In The Best Offer, Geoffrey Rush plays Virgil Oldman, an auctioneer and art appraiser whose reluctance to take emotional risks is symbolized by his germophobia—he won’t pick up a phone without first wrapping it in tissue, and his bedroom features a gigantic wall of shelving entirely devoted to expensive gloves. Such a blunt, shorthand approach to characterization works just fine in a goofy fantasy (Edward Scissorhands, say), but it tends to clang in a more naturalistic context, especially when combined with an illustrative surname like Oldman, meant to remind the viewer that a May-December romance is taking place. Throw in a lifelong agoraphobe as well, and there’s a serious threat of metaphorical overload. Thankfully, The Best Offer is reasonably light on its feet in most other respects, spinning its mystery with confident verve. If its destination is patently obvious from the outset, the journey does at least offer scattered pleasures.
Always on the lookout for hidden treasures, with the help of a confederate (Donald Sutherland, in a role so negligible that it borders on being a cameo) he’s bought numerous valuable paintings at a fraction of their real value. Oldman perks up when he receives a call from a woman named Claire (Dutch actress Sylvia Hoeks), who’s looking to auction off her family’s estate. Claire doesn’t show up for their initial meeting, however, and it soon emerges that she hasn’t set foot out of that house since she was a little girl; she insists on conducting all of her business by speaking to Oldman through a closed door, though he sometimes hides in the house to spy on her. Eventually, coached by a debonair associate (Jim Sturgess), to whom he brings items needing mechanical repair, Oldman succeeds in coaxing Claire out of her hidden room and into his arms… though whether she can live up to the ideal created by the hundreds of magnificent female portraits he keeps locked in a hidden room of his own remains an open question.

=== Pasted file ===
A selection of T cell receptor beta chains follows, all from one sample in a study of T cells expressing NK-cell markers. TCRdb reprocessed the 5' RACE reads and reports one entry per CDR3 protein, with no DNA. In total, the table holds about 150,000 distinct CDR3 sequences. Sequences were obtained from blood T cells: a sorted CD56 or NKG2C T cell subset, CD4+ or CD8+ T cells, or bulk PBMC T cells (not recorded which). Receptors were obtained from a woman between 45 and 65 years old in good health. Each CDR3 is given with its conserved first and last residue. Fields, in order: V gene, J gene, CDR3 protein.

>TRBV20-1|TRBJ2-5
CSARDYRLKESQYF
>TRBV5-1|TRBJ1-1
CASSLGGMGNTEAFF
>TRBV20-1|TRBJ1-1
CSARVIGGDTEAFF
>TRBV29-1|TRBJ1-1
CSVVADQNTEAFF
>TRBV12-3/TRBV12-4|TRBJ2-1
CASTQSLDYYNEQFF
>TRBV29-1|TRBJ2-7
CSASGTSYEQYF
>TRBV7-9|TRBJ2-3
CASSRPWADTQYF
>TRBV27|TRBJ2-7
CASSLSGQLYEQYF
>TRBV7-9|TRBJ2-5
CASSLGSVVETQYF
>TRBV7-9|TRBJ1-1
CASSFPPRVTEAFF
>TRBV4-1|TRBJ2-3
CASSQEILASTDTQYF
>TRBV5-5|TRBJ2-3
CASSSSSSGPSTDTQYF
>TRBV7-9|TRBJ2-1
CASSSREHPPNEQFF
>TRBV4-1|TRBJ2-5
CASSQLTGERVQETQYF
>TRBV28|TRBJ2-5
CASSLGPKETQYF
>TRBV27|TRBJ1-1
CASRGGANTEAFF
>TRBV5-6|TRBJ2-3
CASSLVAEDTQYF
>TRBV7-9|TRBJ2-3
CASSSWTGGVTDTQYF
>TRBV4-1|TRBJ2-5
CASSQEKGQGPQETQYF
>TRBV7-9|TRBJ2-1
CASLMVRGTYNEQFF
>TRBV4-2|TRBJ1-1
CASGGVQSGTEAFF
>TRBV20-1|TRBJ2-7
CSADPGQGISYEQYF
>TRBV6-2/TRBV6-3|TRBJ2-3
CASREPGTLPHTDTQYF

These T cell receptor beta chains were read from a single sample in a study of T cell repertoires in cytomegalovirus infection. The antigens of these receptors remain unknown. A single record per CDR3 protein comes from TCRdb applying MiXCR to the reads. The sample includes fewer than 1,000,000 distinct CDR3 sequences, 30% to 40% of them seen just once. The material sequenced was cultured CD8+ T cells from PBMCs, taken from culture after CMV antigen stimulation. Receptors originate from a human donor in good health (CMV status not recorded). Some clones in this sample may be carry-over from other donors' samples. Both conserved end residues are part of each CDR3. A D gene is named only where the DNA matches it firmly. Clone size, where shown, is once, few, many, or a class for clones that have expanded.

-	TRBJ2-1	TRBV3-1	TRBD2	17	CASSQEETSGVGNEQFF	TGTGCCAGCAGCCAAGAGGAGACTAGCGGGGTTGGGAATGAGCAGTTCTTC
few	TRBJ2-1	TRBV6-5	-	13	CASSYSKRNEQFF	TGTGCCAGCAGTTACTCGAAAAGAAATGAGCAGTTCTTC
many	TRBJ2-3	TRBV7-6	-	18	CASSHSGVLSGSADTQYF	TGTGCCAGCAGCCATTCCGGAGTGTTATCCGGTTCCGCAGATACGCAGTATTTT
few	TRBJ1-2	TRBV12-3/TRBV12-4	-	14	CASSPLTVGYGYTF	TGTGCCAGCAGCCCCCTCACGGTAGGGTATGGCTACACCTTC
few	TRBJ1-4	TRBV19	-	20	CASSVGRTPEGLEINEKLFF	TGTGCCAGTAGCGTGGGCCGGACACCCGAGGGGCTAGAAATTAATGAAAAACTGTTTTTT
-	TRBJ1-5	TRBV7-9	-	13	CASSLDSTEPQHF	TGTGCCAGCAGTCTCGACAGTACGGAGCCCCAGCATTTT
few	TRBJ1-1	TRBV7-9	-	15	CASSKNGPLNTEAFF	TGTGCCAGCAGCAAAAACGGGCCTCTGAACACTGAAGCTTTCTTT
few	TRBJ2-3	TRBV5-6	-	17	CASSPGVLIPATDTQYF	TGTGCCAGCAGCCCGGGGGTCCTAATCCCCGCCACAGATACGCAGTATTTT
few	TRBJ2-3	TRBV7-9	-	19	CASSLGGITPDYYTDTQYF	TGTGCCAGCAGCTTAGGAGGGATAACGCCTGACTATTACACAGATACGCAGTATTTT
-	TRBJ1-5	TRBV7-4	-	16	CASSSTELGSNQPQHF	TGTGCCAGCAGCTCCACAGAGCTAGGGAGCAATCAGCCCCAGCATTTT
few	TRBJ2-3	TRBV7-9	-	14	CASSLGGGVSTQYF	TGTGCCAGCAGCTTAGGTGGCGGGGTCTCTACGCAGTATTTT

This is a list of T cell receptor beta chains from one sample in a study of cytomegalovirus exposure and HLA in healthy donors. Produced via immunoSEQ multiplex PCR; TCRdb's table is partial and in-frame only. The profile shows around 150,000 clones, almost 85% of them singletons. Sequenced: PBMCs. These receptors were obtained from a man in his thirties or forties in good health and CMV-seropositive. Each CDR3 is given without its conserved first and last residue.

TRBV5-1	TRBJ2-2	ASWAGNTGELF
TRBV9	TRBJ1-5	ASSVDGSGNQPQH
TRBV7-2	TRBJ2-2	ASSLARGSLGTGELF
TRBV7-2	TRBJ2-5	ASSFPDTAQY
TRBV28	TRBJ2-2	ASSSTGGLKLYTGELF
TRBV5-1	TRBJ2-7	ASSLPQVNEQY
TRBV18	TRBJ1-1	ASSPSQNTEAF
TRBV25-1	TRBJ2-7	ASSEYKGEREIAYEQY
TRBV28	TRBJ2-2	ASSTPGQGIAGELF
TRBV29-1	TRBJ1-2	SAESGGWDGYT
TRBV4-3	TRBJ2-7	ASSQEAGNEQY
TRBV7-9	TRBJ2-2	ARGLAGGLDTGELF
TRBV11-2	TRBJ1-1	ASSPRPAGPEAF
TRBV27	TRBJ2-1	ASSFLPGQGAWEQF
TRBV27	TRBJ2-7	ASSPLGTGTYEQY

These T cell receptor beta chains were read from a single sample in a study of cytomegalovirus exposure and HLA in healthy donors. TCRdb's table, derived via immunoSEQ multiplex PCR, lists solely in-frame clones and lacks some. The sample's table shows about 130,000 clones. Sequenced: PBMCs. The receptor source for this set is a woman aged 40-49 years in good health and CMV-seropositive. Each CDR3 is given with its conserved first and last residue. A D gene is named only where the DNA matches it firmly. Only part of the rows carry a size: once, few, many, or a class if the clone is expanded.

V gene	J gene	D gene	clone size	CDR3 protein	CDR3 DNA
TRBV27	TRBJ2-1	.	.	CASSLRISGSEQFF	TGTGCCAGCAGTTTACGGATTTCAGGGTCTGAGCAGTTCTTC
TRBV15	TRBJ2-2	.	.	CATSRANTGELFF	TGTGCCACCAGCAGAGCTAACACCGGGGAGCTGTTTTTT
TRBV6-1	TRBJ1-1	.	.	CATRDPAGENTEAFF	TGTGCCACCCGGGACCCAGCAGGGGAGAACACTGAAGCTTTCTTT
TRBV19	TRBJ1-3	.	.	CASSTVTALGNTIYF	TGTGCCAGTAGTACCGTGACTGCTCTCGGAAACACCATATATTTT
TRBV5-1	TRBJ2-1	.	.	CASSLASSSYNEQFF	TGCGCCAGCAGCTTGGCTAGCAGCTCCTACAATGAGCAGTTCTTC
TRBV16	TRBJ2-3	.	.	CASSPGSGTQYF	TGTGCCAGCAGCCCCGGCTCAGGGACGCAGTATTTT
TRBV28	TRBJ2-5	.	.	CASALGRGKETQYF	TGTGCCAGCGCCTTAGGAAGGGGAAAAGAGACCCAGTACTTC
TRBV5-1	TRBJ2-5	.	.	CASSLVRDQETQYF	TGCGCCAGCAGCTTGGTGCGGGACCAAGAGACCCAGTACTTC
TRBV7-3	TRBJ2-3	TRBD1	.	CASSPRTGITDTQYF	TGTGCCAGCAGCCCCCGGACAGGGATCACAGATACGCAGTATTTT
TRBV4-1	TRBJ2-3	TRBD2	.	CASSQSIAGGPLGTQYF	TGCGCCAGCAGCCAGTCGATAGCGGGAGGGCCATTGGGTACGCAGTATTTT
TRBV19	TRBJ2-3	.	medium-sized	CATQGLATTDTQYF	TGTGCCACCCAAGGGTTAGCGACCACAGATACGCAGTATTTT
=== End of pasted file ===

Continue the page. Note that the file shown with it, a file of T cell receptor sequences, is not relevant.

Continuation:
Written and directed by Giuseppe Tornatore ( Cinema Paradiso), working entirely in English for the first time in his long career, The Best Offer suffers from the same fate as many similar films: There are just too many elements that have no apparent purpose or function unless things are not as they appear, which makes it terribly easy to guess where it’s headed. (Especially egregious is the use of Kiruna Stamell, an actress with dwarfism, as an autistic savant.) All the same, Rush has a lot of fun with Oldman’s gradual thaw, and the questions the movie raises about authenticity and deception, while not remotely in the same heady league as those in Certified Copy, nonetheless allow it to conclude on a satisfyingly ambiguous note. Ironically, though, this is exactly the kind of mildly diverting film most people wouldn’t leave their house to see.